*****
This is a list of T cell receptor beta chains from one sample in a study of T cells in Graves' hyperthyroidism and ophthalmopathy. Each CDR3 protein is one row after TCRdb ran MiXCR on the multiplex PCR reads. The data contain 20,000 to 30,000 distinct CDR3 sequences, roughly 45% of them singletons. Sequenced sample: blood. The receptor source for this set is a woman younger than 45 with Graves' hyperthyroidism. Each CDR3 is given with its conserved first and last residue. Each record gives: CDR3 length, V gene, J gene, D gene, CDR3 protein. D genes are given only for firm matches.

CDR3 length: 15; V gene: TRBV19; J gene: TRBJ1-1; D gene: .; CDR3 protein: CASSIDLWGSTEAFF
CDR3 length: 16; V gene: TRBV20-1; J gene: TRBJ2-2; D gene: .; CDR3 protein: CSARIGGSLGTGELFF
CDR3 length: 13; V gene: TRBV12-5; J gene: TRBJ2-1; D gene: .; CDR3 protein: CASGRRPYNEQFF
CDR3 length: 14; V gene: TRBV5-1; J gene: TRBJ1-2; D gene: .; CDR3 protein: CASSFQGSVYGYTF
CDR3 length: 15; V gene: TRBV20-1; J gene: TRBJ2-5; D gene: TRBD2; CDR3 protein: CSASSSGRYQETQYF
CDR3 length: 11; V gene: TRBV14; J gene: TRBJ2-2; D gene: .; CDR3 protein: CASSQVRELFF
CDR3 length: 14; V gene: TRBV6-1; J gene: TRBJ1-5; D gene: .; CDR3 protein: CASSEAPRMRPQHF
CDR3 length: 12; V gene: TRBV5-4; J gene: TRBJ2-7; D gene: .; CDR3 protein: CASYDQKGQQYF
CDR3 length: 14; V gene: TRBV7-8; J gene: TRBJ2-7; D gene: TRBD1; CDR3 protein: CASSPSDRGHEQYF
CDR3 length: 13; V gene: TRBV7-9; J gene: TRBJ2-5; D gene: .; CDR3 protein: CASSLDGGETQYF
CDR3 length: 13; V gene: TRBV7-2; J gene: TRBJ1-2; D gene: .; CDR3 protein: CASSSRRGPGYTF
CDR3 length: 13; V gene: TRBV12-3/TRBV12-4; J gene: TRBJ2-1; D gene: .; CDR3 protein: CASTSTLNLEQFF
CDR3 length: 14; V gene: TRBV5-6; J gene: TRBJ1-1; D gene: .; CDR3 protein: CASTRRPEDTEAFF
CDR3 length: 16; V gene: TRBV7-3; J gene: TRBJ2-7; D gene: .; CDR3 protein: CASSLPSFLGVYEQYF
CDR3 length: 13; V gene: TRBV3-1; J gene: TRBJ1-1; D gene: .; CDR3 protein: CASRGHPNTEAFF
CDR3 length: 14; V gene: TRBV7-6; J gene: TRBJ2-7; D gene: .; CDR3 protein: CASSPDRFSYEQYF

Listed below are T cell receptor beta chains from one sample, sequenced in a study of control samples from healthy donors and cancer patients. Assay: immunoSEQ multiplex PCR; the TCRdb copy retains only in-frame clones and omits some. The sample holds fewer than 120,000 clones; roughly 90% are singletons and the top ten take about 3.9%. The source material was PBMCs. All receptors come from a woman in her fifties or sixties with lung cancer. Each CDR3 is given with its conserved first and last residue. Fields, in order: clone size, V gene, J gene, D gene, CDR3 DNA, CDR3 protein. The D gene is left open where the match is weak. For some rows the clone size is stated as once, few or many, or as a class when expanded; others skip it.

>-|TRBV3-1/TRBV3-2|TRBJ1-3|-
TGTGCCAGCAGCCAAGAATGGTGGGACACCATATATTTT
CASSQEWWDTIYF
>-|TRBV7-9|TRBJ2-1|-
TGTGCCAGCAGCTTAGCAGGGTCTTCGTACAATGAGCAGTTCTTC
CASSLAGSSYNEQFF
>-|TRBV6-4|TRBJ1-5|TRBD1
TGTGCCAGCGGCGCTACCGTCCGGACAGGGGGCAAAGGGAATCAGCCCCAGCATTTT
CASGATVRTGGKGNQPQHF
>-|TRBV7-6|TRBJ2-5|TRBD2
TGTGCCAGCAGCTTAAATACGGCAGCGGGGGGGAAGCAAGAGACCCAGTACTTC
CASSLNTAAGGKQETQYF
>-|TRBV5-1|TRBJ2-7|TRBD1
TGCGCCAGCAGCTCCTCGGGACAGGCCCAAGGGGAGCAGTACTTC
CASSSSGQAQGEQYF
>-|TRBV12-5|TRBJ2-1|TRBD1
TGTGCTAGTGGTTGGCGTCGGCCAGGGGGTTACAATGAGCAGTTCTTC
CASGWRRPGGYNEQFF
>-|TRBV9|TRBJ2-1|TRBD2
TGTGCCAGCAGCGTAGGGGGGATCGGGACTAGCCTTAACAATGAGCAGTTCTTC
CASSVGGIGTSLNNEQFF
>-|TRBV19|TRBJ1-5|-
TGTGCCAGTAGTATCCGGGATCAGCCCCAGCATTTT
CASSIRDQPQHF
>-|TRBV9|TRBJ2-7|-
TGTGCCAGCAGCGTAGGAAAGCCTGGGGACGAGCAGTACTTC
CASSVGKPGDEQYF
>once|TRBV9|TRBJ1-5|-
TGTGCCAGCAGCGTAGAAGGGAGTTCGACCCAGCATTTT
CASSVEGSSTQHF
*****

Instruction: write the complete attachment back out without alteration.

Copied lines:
This is a list of T cell receptor beta chains from one sample in a study of T cells in Graves' hyperthyroidism and ophthalmopathy. Each CDR3 protein is one row after TCRdb ran MiXCR on the multiplex PCR reads. The data contain 20,000 to 30,000 distinct CDR3 sequences, roughly 45% of them singletons. Sequenced sample: blood. The receptor source for this set is a woman younger than 45 with Graves' hyperthyroidism. Each CDR3 is given with its conserved first and last residue. Each record gives: CDR3 length, V gene, J gene, D gene, CDR3 protein. D genes are given only for firm matches.

CDR3 length: 15; V gene: TRBV19; J gene: TRBJ1-1; D gene: .; CDR3 protein: CASSIDLWGSTEAFF
CDR3 length: 16; V gene: TRBV20-1; J gene: TRBJ2-2; D gene: .; CDR3 protein: CSARIGGSLGTGELFF
CDR3 length: 13; V gene: TRBV12-5; J gene: TRBJ2-1; D gene: .; CDR3 protein: CASGRRPYNEQFF
CDR3 length: 14; V gene: TRBV5-1; J gene: TRBJ1-2; D gene: .; CDR3 protein: CASSFQGSVYGYTF
CDR3 length: 15; V gene: TRBV20-1; J gene: TRBJ2-5; D gene: TRBD2; CDR3 protein: CSASSSGRYQETQYF
CDR3 length: 11; V gene: TRBV14; J gene: TRBJ2-2; D gene: .; CDR3 protein: CASSQVRELFF
CDR3 length: 14; V gene: TRBV6-1; J gene: TRBJ1-5; D gene: .; CDR3 protein: CASSEAPRMRPQHF
CDR3 length: 12; V gene: TRBV5-4; J gene: TRBJ2-7; D gene: .; CDR3 protein: CASYDQKGQQYF
CDR3 length: 14; V gene: TRBV7-8; J gene: TRBJ2-7; D gene: TRBD1; CDR3 protein: CASSPSDRGHEQYF
CDR3 length: 13; V gene: TRBV7-9; J gene: TRBJ2-5; D gene: .; CDR3 protein: CASSLDGGETQYF
CDR3 length: 13; V gene: TRBV7-2; J gene: TRBJ1-2; D gene: .; CDR3 protein: CASSSRRGPGYTF
CDR3 length: 13; V gene: TRBV12-3/TRBV12-4; J gene: TRBJ2-1; D gene: .; CDR3 protein: CASTSTLNLEQFF
CDR3 length: 14; V gene: TRBV5-6; J gene: TRBJ1-1; D gene: .; CDR3 protein: CASTRRPEDTEAFF
CDR3 length: 16; V gene: TRBV7-3; J gene: TRBJ2-7; D gene: .; CDR3 protein: CASSLPSFLGVYEQYF
CDR3 length: 13; V gene: TRBV3-1; J gene: TRBJ1-1; D gene: .; CDR3 protein: CASRGHPNTEAFF
CDR3 length: 14; V gene: TRBV7-6; J gene: TRBJ2-7; D gene: .; CDR3 protein: CASSPDRFSYEQYF

Listed below are T cell receptor beta chains from one sample, sequenced in a study of control samples from healthy donors and cancer patients. Assay: immunoSEQ multiplex PCR; the TCRdb copy retains only in-frame clones and omits some. The sample holds fewer than 120,000 clones; roughly 90% are singletons and the top ten take about 3.9%. The source material was PBMCs. All receptors come from a woman in her fifties or sixties with lung cancer. Each CDR3 is given with its conserved first and last residue. Fields, in order: clone size, V gene, J gene, D gene, CDR3 DNA, CDR3 protein. The D gene is left open where the match is weak. For some rows the clone size is stated as once, few or many, or as a class when expanded; others skip it.

>-|TRBV3-1/TRBV3-2|TRBJ1-3|-
TGTGCCAGCAGCCAAGAATGGTGGGACACCATATATTTT
CASSQEWWDTIYF
>-|TRBV7-9|TRBJ2-1|-
TGTGCCAGCAGCTTAGCAGGGTCTTCGTACAATGAGCAGTTCTTC
CASSLAGSSYNEQFF
>-|TRBV6-4|TRBJ1-5|TRBD1
TGTGCCAGCGGCGCTACCGTCCGGACAGGGGGCAAAGGGAATCAGCCCCAGCATTTT
CASGATVRTGGKGNQPQHF
>-|TRBV7-6|TRBJ2-5|TRBD2
TGTGCCAGCAGCTTAAATACGGCAGCGGGGGGGAAGCAAGAGACCCAGTACTTC
CASSLNTAAGGKQETQYF
>-|TRBV5-1|TRBJ2-7|TRBD1
TGCGCCAGCAGCTCCTCGGGACAGGCCCAAGGGGAGCAGTACTTC
CASSSSGQAQGEQYF
>-|TRBV12-5|TRBJ2-1|TRBD1
TGTGCTAGTGGTTGGCGTCGGCCAGGGGGTTACAATGAGCAGTTCTTC
CASGWRRPGGYNEQFF
>-|TRBV9|TRBJ2-1|TRBD2
TGTGCCAGCAGCGTAGGGGGGATCGGGACTAGCCTTAACAATGAGCAGTTCTTC
CASSVGGIGTSLNNEQFF
>-|TRBV19|TRBJ1-5|-
TGTGCCAGTAGTATCCGGGATCAGCCCCAGCATTTT
CASSIRDQPQHF
>-|TRBV9|TRBJ2-7|-
TGTGCCAGCAGCGTAGGAAAGCCTGGGGACGAGCAGTACTTC
CASSVGKPGDEQYF
>once|TRBV9|TRBJ1-5|-
TGTGCCAGCAGCGTAGAAGGGAGTTCGACCCAGCATTTT
CASSVEGSSTQHF